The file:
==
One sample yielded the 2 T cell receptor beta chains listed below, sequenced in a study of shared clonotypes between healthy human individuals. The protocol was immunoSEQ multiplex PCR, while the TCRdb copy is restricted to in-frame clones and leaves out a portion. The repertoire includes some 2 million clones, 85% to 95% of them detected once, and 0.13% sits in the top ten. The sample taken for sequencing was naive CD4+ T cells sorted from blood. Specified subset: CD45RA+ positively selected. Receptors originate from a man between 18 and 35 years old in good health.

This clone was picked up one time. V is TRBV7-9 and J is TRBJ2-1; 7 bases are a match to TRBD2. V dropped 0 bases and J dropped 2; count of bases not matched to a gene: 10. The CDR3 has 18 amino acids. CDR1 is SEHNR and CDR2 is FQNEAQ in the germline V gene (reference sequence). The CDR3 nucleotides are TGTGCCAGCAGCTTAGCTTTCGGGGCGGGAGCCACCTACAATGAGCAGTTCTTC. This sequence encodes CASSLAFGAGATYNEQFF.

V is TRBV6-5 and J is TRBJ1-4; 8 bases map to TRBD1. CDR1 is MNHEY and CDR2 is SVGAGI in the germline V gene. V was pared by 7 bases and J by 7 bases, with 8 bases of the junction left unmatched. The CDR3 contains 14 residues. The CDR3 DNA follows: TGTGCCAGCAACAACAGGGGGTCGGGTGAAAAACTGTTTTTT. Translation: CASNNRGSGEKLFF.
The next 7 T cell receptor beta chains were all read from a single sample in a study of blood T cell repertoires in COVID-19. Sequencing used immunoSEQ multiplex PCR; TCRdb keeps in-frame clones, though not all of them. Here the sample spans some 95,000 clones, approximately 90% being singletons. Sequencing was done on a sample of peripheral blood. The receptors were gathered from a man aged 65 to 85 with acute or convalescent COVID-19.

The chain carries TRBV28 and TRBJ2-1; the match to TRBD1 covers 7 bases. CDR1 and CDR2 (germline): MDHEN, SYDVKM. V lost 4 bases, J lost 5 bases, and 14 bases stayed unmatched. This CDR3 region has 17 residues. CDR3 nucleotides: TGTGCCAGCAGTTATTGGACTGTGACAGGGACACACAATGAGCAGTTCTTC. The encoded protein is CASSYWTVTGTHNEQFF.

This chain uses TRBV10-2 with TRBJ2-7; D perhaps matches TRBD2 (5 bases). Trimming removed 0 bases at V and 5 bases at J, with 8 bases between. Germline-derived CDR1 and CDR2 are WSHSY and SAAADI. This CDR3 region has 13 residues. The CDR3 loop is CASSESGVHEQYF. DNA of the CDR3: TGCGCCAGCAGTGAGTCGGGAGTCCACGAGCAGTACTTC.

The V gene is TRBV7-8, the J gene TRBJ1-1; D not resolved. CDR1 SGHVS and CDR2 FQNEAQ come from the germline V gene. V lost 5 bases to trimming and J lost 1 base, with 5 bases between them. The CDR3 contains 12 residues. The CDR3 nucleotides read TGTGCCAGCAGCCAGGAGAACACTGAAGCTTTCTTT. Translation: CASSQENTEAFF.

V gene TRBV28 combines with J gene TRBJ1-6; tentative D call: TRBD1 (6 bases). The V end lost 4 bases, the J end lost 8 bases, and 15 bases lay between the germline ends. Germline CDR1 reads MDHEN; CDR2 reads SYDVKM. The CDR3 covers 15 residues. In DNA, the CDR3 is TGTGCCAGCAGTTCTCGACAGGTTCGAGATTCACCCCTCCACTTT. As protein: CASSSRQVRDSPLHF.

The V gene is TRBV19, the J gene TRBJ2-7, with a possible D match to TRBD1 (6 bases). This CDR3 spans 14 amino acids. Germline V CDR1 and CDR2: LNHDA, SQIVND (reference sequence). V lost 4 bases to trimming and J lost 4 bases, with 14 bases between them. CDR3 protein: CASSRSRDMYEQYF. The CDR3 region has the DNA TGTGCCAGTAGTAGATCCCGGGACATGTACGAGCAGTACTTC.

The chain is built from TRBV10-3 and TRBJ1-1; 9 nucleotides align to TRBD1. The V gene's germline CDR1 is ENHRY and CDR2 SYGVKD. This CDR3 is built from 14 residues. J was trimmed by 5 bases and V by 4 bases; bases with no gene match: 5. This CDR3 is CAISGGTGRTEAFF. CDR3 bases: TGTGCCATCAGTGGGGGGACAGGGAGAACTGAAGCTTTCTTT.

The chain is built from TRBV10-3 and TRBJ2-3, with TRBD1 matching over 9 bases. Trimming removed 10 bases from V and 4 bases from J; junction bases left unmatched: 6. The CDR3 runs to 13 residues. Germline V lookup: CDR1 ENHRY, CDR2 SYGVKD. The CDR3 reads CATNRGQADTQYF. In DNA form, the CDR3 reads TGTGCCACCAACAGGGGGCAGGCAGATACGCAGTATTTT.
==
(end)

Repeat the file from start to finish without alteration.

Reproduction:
One sample yielded the 2 T cell receptor beta chains listed below, sequenced in a study of shared clonotypes between healthy human individuals. The protocol was immunoSEQ multiplex PCR, while the TCRdb copy is restricted to in-frame clones and leaves out a portion. The repertoire includes some 2 million clones, 85% to 95% of them detected once, and 0.13% sits in the top ten. The sample taken for sequencing was naive CD4+ T cells sorted from blood. Specified subset: CD45RA+ positively selected. Receptors originate from a man between 18 and 35 years old in good health.

This clone was picked up one time. V is TRBV7-9 and J is TRBJ2-1; 7 bases are a match to TRBD2. V dropped 0 bases and J dropped 2; count of bases not matched to a gene: 10. The CDR3 has 18 amino acids. CDR1 is SEHNR and CDR2 is FQNEAQ in the germline V gene (reference sequence). The CDR3 nucleotides are TGTGCCAGCAGCTTAGCTTTCGGGGCGGGAGCCACCTACAATGAGCAGTTCTTC. This sequence encodes CASSLAFGAGATYNEQFF.

V is TRBV6-5 and J is TRBJ1-4; 8 bases map to TRBD1. CDR1 is MNHEY and CDR2 is SVGAGI in the germline V gene. V was pared by 7 bases and J by 7 bases, with 8 bases of the junction left unmatched. The CDR3 contains 14 residues. The CDR3 DNA follows: TGTGCCAGCAACAACAGGGGGTCGGGTGAAAAACTGTTTTTT. Translation: CASNNRGSGEKLFF.
The next 7 T cell receptor beta chains were all read from a single sample in a study of blood T cell repertoires in COVID-19. Sequencing used immunoSEQ multiplex PCR; TCRdb keeps in-frame clones, though not all of them. Here the sample spans some 95,000 clones, approximately 90% being singletons. Sequencing was done on a sample of peripheral blood. The receptors were gathered from a man aged 65 to 85 with acute or convalescent COVID-19.

The chain carries TRBV28 and TRBJ2-1; the match to TRBD1 covers 7 bases. CDR1 and CDR2 (germline): MDHEN, SYDVKM. V lost 4 bases, J lost 5 bases, and 14 bases stayed unmatched. This CDR3 region has 17 residues. CDR3 nucleotides: TGTGCCAGCAGTTATTGGACTGTGACAGGGACACACAATGAGCAGTTCTTC. The encoded protein is CASSYWTVTGTHNEQFF.

This chain uses TRBV10-2 with TRBJ2-7; D perhaps matches TRBD2 (5 bases). Trimming removed 0 bases at V and 5 bases at J, with 8 bases between. Germline-derived CDR1 and CDR2 are WSHSY and SAAADI. This CDR3 region has 13 residues. The CDR3 loop is CASSESGVHEQYF. DNA of the CDR3: TGCGCCAGCAGTGAGTCGGGAGTCCACGAGCAGTACTTC.

The V gene is TRBV7-8, the J gene TRBJ1-1; D not resolved. CDR1 SGHVS and CDR2 FQNEAQ come from the germline V gene. V lost 5 bases to trimming and J lost 1 base, with 5 bases between them. The CDR3 contains 12 residues. The CDR3 nucleotides read TGTGCCAGCAGCCAGGAGAACACTGAAGCTTTCTTT. Translation: CASSQENTEAFF.

V gene TRBV28 combines with J gene TRBJ1-6; tentative D call: TRBD1 (6 bases). The V end lost 4 bases, the J end lost 8 bases, and 15 bases lay between the germline ends. Germline CDR1 reads MDHEN; CDR2 reads SYDVKM. The CDR3 covers 15 residues. In DNA, the CDR3 is TGTGCCAGCAGTTCTCGACAGGTTCGAGATTCACCCCTCCACTTT. As protein: CASSSRQVRDSPLHF.

The V gene is TRBV19, the J gene TRBJ2-7, with a possible D match to TRBD1 (6 bases). This CDR3 spans 14 amino acids. Germline V CDR1 and CDR2: LNHDA, SQIVND (reference sequence). V lost 4 bases to trimming and J lost 4 bases, with 14 bases between them. CDR3 protein: CASSRSRDMYEQYF. The CDR3 region has the DNA TGTGCCAGTAGTAGATCCCGGGACATGTACGAGCAGTACTTC.

The chain is built from TRBV10-3 and TRBJ1-1; 9 nucleotides align to TRBD1. The V gene's germline CDR1 is ENHRY and CDR2 SYGVKD. This CDR3 is built from 14 residues. J was trimmed by 5 bases and V by 4 bases; bases with no gene match: 5. This CDR3 is CAISGGTGRTEAFF. CDR3 bases: TGTGCCATCAGTGGGGGGACAGGGAGAACTGAAGCTTTCTTT.

The chain is built from TRBV10-3 and TRBJ2-3, with TRBD1 matching over 9 bases. Trimming removed 10 bases from V and 4 bases from J; junction bases left unmatched: 6. The CDR3 runs to 13 residues. Germline V lookup: CDR1 ENHRY, CDR2 SYGVKD. The CDR3 reads CATNRGQADTQYF. In DNA form, the CDR3 reads TGTGCCACCAACAGGGGGCAGGCAGATACGCAGTATTTT.